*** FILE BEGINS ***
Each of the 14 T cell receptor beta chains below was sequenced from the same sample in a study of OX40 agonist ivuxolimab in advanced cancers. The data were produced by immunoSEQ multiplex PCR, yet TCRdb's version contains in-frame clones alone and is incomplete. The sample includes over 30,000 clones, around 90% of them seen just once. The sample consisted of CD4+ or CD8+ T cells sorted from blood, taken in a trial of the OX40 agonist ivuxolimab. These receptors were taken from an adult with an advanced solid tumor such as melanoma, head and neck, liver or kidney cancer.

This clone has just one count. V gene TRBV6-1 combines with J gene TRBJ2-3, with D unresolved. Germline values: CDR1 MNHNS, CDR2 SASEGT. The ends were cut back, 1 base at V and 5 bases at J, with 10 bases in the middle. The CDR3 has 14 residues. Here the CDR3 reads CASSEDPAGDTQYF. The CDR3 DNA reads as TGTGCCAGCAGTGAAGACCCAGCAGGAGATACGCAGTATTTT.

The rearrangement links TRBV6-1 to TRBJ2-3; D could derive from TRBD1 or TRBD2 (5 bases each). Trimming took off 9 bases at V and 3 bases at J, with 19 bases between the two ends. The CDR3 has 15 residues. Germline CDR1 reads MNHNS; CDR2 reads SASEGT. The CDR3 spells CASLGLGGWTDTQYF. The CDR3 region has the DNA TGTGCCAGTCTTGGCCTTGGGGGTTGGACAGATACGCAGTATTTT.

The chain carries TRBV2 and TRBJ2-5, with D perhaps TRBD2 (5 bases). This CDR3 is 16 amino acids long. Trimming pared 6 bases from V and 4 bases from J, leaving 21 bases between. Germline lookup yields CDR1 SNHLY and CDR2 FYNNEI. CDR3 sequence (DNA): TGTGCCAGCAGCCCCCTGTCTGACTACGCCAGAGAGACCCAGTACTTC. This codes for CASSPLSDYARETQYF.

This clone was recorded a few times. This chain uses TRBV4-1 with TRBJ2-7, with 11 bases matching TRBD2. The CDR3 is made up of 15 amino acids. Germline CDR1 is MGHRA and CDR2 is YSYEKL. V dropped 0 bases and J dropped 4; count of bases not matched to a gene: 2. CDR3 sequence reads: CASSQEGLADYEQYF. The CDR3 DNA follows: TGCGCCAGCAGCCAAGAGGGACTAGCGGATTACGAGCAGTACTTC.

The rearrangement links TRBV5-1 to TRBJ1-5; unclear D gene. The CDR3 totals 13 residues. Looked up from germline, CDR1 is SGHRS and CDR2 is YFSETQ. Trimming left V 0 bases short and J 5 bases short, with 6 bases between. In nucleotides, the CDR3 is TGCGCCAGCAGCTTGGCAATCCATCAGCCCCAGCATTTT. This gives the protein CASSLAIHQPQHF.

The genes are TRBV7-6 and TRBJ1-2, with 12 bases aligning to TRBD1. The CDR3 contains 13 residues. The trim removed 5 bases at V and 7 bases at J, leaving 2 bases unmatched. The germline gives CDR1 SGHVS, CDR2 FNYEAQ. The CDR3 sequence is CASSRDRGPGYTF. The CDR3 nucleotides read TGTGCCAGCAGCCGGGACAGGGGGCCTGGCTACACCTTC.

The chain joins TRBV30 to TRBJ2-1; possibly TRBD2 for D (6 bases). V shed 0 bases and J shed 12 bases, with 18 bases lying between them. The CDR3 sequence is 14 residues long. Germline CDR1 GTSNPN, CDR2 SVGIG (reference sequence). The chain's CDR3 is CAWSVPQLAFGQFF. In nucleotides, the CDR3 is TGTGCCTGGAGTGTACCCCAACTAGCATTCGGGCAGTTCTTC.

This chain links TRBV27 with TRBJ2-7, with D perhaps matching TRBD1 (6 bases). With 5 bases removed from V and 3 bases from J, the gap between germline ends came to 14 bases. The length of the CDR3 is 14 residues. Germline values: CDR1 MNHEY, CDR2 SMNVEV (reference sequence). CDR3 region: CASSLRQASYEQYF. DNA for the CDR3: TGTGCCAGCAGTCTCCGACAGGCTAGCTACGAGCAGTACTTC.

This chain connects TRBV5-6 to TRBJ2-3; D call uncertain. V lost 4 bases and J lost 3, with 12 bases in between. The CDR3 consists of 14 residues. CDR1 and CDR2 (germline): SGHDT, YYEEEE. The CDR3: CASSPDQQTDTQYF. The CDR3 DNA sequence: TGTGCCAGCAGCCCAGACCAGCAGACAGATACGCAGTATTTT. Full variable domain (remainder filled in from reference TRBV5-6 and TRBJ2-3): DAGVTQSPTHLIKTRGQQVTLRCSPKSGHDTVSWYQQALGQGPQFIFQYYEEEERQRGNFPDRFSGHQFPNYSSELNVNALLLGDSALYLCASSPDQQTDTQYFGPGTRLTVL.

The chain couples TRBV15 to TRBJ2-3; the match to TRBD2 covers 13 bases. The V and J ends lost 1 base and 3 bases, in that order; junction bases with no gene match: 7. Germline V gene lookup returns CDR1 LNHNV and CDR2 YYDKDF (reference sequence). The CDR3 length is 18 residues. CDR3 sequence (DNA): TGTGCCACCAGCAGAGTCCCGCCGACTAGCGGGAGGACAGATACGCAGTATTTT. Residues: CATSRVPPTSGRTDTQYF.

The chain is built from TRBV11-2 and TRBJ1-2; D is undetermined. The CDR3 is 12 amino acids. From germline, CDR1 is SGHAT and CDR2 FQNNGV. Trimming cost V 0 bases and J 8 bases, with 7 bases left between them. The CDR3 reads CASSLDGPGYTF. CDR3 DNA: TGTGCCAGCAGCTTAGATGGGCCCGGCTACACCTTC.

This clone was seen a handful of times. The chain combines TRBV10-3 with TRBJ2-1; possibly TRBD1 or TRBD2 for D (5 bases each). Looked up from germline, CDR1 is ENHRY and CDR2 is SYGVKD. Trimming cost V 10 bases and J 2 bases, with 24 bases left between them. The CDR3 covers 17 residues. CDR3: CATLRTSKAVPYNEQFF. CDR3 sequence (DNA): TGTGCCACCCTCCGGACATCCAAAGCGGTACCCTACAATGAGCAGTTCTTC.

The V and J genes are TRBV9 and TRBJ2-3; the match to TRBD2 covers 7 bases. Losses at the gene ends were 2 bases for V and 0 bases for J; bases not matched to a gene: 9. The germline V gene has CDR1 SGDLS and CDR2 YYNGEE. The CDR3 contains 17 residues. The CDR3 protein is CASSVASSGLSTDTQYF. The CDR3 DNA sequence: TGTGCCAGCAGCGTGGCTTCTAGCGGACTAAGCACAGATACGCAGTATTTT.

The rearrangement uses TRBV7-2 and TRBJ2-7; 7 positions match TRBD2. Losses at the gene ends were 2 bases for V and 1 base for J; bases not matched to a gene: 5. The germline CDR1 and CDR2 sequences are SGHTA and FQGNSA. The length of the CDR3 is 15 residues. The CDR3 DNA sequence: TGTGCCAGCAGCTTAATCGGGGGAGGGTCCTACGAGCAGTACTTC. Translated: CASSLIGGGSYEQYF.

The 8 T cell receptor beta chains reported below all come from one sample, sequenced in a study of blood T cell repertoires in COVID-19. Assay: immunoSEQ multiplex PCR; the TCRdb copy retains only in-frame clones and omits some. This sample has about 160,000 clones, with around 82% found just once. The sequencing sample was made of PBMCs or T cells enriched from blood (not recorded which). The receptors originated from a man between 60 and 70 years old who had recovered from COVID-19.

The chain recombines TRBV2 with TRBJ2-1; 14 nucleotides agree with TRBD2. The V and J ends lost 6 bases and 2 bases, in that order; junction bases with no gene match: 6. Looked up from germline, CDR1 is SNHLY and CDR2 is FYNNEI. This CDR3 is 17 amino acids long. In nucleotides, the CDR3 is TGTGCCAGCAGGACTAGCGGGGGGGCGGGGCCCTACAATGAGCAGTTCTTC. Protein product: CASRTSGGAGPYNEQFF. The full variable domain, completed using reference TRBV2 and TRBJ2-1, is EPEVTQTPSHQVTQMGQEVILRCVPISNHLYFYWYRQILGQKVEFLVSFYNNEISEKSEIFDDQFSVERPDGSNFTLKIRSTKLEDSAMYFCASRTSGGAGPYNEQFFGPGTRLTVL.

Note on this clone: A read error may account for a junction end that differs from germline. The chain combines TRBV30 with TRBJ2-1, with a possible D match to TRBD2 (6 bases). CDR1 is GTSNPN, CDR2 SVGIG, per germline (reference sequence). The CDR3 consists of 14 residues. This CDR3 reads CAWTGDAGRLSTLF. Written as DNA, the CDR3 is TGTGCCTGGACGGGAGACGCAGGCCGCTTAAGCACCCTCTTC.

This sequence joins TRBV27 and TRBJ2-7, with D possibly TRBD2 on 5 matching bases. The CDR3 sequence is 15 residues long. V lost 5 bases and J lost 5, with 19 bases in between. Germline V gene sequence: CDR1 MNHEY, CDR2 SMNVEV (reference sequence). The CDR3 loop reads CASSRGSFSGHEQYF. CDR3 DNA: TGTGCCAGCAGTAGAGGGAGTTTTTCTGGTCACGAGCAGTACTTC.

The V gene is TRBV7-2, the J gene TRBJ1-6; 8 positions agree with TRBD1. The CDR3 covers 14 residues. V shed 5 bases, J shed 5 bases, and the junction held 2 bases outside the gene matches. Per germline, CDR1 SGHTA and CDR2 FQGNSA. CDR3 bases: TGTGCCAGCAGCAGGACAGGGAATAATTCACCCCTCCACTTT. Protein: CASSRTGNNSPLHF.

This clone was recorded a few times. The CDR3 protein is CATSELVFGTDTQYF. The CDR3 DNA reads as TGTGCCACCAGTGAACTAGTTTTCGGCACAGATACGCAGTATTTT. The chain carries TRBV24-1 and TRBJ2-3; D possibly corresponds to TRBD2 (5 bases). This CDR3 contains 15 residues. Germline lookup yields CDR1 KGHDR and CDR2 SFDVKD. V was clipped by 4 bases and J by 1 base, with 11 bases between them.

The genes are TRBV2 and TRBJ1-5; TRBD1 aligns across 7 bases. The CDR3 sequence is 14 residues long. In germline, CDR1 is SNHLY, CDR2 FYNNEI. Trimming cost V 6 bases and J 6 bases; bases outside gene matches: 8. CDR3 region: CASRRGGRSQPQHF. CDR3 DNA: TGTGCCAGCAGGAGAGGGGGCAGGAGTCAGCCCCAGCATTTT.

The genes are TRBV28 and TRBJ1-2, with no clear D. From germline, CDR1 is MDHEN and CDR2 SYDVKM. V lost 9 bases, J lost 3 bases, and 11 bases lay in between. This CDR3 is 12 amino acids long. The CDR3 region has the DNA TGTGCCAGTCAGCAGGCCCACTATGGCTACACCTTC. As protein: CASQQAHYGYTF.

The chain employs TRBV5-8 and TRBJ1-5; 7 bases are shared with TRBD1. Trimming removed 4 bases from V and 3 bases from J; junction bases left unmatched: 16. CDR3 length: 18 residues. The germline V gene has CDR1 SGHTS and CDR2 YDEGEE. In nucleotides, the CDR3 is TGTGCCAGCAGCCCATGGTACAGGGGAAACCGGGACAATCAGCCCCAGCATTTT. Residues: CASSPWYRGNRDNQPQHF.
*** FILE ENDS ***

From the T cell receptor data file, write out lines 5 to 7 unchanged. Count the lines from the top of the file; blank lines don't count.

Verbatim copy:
This clone was recorded a few times. This chain uses TRBV4-1 with TRBJ2-7, with 11 bases matching TRBD2. The CDR3 is made up of 15 amino acids. Germline CDR1 is MGHRA and CDR2 is YSYEKL. V dropped 0 bases and J dropped 4; count of bases not matched to a gene: 2. CDR3 sequence reads: CASSQEGLADYEQYF. The CDR3 DNA follows: TGCGCCAGCAGCCAAGAGGGACTAGCGGATTACGAGCAGTACTTC.

The rearrangement links TRBV5-1 to TRBJ1-5; unclear D gene. The CDR3 totals 13 residues. Looked up from germline, CDR1 is SGHRS and CDR2 is YFSETQ. Trimming left V 0 bases short and J 5 bases short, with 6 bases between. In nucleotides, the CDR3 is TGCGCCAGCAGCTTGGCAATCCATCAGCCCCAGCATTTT. This gives the protein CASSLAIHQPQHF.

The genes are TRBV7-6 and TRBJ1-2, with 12 bases aligning to TRBD1. The CDR3 contains 13 residues. The trim removed 5 bases at V and 7 bases at J, leaving 2 bases unmatched. The germline gives CDR1 SGHVS, CDR2 FNYEAQ. The CDR3 sequence is CASSRDRGPGYTF. The CDR3 nucleotides read TGTGCCAGCAGCCGGGACAGGGGGCCTGGCTACACCTTC.